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US sees another robust month of job growth

WASHINGTON (AP) - America’s employers delivered another outpouring of jobs in March, adding a sizzling 303,000 workers to their payrolls and bolstering hopes that the economy can vanquish inflation without succumbing to a recession in the face of high interest rates.

Last month’s job growth was up from a revised 270,000 in February and was far above the 200,000 jobs that economists had forecast. By any measure, it amounted to a major burst of hiring, and it reflected the economy’s ability to withstand the pressure of high borrowing costs resulting from the Federal Reserve’s interest rate hikes. With the nation’s consumers continuing to spend, many employers have kept hiring to meet steady customer demand.

Friday’s report from the Labor Department also showed that the unemployment rate dipped from 3.9% to 3.8%. The jobless rate has now remained below 4% for 26 straight months, the longest such streak since the 1960s. The government also revised up its estimate of job growth in January and February by a combined 22,000.

Normally, a blockbuster bounty of new jobs would raise concerns that a vibrant labor market would force companies to sharply raise pay to attract and keep workers, thereby fanning inflation pressures. But the March jobs report showed that wage growth was mild last month, which might allay any such fears. Average hourly wages were up 4.1% from a year earlier, the smallest year-over-year increase since mid-2021. From February to March, though, hourly pay did rise 0.3% after increasing 0.2% the month before.

The economy is sure to weigh on Americans’ minds as the November presidential vote nears and they assess President Joe Biden’s re-election bid. Many people still feel squeezed by the inflation surge that erupted in the spring of 2021. Eleven rate hikes by the Fed have helped send inflation tumbling from its peak. But average prices are still about 18% higher than they were in February 2021 - a fact for which Biden might pay a political price.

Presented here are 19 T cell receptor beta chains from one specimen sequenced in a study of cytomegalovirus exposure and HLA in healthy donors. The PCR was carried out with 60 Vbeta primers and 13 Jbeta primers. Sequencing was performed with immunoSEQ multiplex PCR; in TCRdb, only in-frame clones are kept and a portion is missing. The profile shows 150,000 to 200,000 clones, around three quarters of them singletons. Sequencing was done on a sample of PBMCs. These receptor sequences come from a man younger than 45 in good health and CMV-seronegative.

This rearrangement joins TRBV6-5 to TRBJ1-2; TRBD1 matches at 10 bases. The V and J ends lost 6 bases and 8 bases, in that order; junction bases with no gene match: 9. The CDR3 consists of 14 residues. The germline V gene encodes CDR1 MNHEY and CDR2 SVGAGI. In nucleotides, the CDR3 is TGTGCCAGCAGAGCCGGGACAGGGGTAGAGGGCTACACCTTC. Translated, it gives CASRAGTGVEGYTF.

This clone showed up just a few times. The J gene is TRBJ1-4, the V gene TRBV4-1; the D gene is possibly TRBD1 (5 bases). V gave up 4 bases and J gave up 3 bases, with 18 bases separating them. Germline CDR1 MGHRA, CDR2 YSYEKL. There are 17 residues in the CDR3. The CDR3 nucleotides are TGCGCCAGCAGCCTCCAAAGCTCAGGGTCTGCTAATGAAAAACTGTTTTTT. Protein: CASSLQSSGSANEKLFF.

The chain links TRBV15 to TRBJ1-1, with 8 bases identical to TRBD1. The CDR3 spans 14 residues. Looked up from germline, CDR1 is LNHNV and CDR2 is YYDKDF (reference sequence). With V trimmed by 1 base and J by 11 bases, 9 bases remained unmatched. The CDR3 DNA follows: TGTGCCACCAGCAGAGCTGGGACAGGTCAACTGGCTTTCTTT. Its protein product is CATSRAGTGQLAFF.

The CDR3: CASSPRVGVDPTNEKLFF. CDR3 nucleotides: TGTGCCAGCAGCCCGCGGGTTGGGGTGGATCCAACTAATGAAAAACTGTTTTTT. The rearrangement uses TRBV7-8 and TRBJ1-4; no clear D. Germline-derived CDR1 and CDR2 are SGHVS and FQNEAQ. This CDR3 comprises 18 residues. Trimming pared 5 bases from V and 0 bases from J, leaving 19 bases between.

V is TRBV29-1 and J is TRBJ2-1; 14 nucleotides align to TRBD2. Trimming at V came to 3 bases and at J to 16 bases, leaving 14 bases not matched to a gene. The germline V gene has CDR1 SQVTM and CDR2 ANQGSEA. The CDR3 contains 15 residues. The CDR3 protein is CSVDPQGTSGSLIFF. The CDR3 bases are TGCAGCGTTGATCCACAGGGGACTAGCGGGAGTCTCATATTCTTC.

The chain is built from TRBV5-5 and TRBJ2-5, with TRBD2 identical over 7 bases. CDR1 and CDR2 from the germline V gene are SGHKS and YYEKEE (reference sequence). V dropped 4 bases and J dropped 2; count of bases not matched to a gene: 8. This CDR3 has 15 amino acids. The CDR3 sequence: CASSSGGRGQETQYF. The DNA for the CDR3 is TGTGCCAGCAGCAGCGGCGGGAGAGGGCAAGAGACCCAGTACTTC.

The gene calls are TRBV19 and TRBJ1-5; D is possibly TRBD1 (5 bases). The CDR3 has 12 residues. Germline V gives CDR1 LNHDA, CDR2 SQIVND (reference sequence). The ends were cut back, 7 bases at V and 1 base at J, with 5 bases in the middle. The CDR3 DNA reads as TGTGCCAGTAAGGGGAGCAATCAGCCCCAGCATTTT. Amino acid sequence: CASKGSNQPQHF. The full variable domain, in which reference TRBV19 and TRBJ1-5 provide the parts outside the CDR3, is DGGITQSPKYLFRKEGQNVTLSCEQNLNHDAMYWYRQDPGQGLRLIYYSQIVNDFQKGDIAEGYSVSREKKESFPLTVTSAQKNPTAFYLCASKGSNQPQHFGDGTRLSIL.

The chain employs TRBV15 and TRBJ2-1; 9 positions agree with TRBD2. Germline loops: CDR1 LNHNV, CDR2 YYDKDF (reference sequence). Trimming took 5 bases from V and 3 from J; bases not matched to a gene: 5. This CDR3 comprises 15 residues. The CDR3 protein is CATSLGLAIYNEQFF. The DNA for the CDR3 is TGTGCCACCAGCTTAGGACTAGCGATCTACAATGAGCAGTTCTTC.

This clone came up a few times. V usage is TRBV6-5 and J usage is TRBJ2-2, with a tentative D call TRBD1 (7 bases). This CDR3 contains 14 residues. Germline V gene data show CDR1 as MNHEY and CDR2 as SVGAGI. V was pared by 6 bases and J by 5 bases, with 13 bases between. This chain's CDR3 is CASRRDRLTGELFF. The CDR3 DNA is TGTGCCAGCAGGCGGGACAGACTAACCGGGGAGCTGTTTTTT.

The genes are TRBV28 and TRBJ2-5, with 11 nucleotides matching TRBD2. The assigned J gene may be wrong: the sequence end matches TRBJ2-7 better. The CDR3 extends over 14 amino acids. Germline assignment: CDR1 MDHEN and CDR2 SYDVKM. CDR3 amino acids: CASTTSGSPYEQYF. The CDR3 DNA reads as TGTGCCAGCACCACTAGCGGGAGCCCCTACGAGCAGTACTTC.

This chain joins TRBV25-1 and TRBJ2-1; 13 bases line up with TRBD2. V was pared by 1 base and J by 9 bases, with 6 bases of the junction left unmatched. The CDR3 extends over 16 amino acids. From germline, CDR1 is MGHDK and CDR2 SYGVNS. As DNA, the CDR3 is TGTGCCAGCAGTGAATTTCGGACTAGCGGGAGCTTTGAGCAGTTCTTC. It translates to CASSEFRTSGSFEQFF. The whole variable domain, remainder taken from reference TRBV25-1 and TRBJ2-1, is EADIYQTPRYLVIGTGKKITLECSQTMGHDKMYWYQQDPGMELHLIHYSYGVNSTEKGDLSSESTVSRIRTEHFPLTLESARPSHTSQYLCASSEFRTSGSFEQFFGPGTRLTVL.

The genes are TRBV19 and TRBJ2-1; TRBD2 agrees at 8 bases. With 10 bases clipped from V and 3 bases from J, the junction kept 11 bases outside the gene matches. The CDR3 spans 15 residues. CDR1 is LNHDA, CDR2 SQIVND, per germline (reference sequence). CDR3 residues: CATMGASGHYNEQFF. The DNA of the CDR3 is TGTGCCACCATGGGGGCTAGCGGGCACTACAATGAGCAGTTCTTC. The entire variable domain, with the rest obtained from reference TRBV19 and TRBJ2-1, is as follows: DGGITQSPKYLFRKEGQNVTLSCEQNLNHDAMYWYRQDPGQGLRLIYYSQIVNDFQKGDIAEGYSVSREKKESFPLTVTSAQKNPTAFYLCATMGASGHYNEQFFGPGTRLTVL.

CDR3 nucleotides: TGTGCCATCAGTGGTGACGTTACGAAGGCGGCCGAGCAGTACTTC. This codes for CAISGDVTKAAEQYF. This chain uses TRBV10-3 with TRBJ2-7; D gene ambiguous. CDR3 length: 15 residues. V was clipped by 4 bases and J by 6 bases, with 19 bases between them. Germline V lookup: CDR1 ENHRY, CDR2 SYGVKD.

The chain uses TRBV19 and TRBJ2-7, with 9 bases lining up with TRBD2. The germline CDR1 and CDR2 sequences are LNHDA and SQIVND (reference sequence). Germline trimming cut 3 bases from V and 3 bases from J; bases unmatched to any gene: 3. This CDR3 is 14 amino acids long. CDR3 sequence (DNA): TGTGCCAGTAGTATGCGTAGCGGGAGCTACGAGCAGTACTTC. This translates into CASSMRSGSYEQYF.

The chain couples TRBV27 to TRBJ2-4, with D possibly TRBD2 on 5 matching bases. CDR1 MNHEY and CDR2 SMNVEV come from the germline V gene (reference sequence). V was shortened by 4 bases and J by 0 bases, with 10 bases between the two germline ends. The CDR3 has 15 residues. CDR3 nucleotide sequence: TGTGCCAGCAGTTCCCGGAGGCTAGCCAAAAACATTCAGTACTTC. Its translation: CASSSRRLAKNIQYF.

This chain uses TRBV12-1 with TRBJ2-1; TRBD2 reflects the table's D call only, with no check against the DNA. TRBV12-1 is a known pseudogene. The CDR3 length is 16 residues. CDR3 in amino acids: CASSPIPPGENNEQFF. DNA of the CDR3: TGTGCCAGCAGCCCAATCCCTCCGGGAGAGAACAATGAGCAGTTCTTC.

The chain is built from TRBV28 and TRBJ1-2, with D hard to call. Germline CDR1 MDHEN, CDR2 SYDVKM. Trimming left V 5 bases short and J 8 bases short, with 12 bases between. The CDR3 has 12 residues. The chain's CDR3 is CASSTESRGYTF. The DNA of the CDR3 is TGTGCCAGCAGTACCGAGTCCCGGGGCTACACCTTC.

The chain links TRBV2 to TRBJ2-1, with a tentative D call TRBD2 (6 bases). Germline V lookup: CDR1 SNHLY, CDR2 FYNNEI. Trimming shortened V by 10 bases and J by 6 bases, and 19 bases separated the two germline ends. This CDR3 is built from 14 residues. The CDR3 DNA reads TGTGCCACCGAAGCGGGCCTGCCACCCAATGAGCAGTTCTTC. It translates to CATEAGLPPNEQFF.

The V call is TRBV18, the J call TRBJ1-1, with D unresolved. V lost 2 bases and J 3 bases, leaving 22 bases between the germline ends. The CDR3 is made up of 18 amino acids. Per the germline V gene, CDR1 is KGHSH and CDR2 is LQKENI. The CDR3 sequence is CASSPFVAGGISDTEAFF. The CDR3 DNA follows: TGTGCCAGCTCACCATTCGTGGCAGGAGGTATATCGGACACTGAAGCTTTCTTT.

In a statement Friday, though, Biden argued that the economy’s strong performance means that his policies are paying off.

“My plan is growing the economy from the middle out and the bottom up, investing in all Americans and giving the middle class a fair shot,” he said. “Inflation has come down significantly. We’ve come a long way, but I won’t stop fighting for hard-working families.”

The 303,000 jobs that the economy added in March were the largest gain since last May. And they boosted average monthly job growth so far this year to a vigorous 276,000, an improvement even on 2023’s robust average of 251,000.

FILE - Waitress Rachel Gurcik serves customers at the Gateway Diner in Westville, Pa. on Oct. 22, 2023. On Friday, April 5, 2024, the U.S. government issues its March jobs report. (Tom Gralish/The Philadelphia Inquirer via AP, File)
FILE - Construction workers work in Mount Prospect, Ill., Monday, Feb. 26, 2024. On Friday, April 5, 2024, the U.S. government issues its March jobs report. (AP Photo/Nam Y. Huh, File)
FILE - Veterinarian surgeon Dr. Daniel Spector, center, with members of the surgical team Lauren Reeves, right, and Allison Elkowitz examine Tiny, a pug, in the surgery prep room at the Schwarzman Animal Medical Center, Friday, March 8, 2024, in New York. On Friday, April 5, 2024, the U.S. government issues its March jobs report. (AP Photo/Mary Altaffer, File)